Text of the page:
Notes from Brother Jay

The Heros of the Story

By Guest Writer Hillary Heitzman

   “You are only as good as your grades.” “You can’t pay attention.” “You’re not smart enough. Good enough. Strong enough. Enough.” This can be the daily rhetoric for some kids. This might be their normal. This is the start of a sad story. We need heroes that can change that. That will be brave and bold enough to say, “No! You are fearfully and wonderfully made. You are smart. You are good. You are enough. You ARE important.” But, wait. I witnessed just this kind of declaration at an unlikely place this past week. I watched people file into a building, pledge dollar after dollar of support. I watched kids who felt important, special even, line up to help these people. My heart overflowed with joy. Here’s the beautiful thing:

      It happened here. In this church. YOU are the hero of this story.

      Thank you isn’t enough. I could say thank you for the money, donations, time, showing up. I could say thank you for the fish supper. But, it’s simply not enough. Because it was more than all those things. It was more than a “simple” bake sale. Ocilla United Methodist Church, the United Methodist Men, and YOU showed a group of kids LOVE. You took a stand on Monday night against that negative rhetoric. Those kids will never be the same for witnessing your care, concern, and sharing. And for that, I am eternally grateful. See, I was one of those kids not too long ago. (Well, let’s be honest, it’s been a while.)   I remember adults who were not in my immediate family pouring into me: teaching me in Sunday school, being my mentor through Confirmation, giving me keepsakes, telling me they were happy to see me, and letting me serve in my church. I know that what this congregation and visitors did on Monday night was more than show up. You showed out. You showed the love of Christ. Thank you for giving, sharing, praying, showing up, and being used by God. Thank you for allowing God to move in our church and impact our youth in a way that is changing lives daily. Thank you for being the heroes of our story and helping us share the gospel with our youngest generations. The bake sale is a legacy. It’s not something that people outside of our church understand. I heard one visitor mutter incredulously, “Did that cake just go for two HUNDRED something dollars?!?!?!” I whispered back, “It seems unusual, but this is tradition. I promise, these people are opening their wallets for more than just cake.”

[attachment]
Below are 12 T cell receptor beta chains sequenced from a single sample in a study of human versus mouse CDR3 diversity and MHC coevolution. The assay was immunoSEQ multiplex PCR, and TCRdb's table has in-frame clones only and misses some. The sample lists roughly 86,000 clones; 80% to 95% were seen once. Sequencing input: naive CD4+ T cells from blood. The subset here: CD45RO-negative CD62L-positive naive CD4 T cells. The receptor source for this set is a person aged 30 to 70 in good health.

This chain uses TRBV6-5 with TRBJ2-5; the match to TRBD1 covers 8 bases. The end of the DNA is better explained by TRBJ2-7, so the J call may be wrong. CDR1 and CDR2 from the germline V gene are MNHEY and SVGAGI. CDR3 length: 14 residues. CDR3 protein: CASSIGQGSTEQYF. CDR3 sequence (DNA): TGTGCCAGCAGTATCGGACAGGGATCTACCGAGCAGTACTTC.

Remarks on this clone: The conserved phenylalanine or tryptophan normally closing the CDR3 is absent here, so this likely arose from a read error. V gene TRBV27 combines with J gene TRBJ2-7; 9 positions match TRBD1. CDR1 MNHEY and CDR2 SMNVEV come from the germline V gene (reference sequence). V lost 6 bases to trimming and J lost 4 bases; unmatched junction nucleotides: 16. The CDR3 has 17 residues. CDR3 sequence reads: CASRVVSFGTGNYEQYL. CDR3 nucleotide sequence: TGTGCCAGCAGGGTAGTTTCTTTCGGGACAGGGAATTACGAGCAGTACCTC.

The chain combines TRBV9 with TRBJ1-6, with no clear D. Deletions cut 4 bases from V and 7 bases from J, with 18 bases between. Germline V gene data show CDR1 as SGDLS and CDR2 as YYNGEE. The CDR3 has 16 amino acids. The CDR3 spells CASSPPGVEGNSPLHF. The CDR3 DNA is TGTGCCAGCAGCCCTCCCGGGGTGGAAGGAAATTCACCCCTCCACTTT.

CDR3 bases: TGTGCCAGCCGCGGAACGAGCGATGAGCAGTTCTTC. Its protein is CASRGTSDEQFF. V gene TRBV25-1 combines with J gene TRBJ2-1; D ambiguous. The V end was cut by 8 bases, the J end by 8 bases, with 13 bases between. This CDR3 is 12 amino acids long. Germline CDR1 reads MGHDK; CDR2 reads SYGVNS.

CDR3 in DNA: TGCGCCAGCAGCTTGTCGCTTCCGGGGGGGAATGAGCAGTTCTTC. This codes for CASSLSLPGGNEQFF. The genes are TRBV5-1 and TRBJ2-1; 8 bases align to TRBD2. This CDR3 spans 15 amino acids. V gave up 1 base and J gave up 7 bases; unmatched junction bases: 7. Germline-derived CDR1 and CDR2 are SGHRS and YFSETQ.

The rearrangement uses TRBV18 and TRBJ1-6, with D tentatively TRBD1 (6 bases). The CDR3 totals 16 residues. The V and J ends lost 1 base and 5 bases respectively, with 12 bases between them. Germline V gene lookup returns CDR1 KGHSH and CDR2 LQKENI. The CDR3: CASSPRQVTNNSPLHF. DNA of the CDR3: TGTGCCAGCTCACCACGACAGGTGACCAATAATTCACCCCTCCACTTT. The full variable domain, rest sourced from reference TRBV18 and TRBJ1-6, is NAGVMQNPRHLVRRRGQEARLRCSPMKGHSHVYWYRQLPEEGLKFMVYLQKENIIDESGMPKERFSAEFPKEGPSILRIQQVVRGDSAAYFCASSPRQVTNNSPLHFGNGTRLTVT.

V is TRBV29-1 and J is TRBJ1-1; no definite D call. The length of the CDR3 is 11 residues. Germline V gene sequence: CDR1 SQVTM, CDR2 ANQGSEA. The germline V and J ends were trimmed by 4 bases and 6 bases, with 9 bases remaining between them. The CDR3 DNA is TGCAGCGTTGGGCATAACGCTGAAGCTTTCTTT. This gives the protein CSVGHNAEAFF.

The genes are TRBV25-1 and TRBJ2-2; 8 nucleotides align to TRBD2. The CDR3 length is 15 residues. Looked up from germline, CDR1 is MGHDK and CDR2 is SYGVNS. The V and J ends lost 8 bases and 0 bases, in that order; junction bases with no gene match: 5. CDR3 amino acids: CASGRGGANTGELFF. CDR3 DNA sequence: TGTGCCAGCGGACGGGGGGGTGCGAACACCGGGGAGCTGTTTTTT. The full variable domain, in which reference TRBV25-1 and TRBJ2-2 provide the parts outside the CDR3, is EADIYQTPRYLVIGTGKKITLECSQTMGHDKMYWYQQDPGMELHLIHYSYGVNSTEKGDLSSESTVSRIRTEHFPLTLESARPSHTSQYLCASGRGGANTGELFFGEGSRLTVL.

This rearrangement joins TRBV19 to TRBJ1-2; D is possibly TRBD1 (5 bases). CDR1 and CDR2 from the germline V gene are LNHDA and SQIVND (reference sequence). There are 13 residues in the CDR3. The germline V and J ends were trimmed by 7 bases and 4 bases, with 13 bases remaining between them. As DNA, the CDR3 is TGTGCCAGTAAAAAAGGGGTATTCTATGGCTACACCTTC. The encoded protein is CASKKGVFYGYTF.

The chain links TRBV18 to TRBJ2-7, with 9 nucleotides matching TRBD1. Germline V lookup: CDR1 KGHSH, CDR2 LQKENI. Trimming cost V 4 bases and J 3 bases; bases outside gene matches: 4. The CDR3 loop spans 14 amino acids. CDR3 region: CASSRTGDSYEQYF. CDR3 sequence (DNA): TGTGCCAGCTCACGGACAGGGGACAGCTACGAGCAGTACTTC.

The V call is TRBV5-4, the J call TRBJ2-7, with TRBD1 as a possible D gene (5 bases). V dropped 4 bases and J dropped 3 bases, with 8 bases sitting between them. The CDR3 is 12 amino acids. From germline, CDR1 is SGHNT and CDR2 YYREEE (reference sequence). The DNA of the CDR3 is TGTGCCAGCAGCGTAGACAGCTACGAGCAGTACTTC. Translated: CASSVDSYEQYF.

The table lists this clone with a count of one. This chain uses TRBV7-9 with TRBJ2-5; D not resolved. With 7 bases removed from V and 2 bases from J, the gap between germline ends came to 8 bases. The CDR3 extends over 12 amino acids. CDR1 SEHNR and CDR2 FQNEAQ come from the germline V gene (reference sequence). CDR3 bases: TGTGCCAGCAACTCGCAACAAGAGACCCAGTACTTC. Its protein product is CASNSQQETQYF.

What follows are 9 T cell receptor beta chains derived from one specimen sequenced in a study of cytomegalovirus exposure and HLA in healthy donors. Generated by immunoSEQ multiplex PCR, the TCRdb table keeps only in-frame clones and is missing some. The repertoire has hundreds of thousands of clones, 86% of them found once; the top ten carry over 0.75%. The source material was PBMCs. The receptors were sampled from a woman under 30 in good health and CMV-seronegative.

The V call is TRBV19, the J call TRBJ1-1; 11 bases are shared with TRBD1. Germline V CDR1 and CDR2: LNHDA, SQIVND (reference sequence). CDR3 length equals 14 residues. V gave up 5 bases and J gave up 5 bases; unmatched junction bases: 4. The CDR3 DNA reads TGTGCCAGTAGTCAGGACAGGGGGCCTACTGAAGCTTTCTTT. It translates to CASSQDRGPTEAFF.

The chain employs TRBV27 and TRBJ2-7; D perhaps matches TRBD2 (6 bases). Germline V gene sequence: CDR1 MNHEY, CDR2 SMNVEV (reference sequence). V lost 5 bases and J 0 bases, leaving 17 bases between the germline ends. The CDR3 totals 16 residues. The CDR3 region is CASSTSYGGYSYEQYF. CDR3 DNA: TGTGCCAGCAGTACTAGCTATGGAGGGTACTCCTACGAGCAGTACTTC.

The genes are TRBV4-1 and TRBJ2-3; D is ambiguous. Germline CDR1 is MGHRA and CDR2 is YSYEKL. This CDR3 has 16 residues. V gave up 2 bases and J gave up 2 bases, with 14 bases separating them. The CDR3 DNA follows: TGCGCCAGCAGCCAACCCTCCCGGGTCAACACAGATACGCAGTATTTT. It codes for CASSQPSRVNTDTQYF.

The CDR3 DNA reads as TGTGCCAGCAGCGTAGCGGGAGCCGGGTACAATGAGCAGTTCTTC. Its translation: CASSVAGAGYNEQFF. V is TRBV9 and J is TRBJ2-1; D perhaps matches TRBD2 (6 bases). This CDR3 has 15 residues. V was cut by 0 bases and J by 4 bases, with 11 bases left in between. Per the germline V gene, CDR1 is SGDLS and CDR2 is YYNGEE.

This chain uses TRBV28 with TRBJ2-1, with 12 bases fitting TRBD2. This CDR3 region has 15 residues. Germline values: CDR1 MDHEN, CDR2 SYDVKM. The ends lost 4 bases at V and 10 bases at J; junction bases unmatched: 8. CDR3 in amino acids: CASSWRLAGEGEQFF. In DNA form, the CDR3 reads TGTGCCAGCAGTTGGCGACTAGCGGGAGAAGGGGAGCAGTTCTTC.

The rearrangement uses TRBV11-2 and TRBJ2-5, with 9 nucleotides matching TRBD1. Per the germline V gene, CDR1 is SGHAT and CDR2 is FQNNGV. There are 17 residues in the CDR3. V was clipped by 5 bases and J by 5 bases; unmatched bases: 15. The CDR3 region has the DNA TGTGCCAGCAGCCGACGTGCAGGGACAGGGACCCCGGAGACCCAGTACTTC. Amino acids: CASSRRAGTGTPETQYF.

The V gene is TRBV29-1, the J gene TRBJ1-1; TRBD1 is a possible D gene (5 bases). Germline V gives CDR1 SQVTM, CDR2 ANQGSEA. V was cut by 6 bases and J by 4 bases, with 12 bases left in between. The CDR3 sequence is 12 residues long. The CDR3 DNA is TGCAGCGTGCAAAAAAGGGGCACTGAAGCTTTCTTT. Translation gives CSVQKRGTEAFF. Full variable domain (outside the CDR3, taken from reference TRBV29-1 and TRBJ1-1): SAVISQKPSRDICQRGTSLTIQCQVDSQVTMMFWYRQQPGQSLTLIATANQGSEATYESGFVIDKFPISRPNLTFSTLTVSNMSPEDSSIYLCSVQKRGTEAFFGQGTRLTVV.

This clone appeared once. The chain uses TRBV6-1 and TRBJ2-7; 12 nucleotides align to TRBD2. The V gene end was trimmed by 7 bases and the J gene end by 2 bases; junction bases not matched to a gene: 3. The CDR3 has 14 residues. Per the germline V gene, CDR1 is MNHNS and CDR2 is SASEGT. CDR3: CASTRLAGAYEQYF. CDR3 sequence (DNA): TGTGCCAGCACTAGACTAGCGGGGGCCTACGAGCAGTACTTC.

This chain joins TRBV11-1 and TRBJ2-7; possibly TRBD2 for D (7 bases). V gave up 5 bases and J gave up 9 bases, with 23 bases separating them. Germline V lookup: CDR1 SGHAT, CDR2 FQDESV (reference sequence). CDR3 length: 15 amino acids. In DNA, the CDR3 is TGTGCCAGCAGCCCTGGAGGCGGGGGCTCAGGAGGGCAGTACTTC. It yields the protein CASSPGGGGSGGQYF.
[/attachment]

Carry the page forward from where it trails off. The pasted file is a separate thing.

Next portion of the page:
I am excited to watch even more stories unfold as we, together, continue to show love and be heroes in our church and community.

Hillary Heitzman

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The Annual Fish Fry and Cake Auction

      That’s right!   On October 16 we get to eat some fish and spend some money!  The Dix Family continues their unselfish service as Raye and Charlie Harper supply and cook our fish this year.   The United Methodist Men work hard every year planning, organizing and supplying the rest of the food and the service.
      But that’s only part of the tale.  You bring the cakes and other goodies we sell to raise money for our flourishing Children’s and Youth program.  
      Thanks to Hillary Heitzman, her husband Mike, Mike Green, and a slew of generous volunteers each Wednesday night, we have a large crew and a large time!  You’ll see many of these kids attending Sunday School and Sunday worship.  They come to receive Spiritual food and the other kind too. Some of them will be there helping us as we enjoy the company, the fish, and have some fun!  
      We eat at 6:00.    The fish fry is free.  The auction will start about 6:30 and continue until you buy it all!  
      We welcome you to bring a friend for the event, just make sure you fill them in about our purpose.  I wouldn’t want them to leave their wallets at home!

Peace,

Brother Jay

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When the Faithful Pray

      As Kathy and I traveled the California roadways, we often thought of you.  Traveling from Carmel to Yosemite through the central valley we saw the crops of strawberries, artichokes, and other produce much like the fields of South Georgia.  As our weather became the talk of the nation, we watched from afar as people prepared.  We heard the stories of gas, bread, and water being “sold out’ at the stores.
    

Read more: When the Faithful Pray

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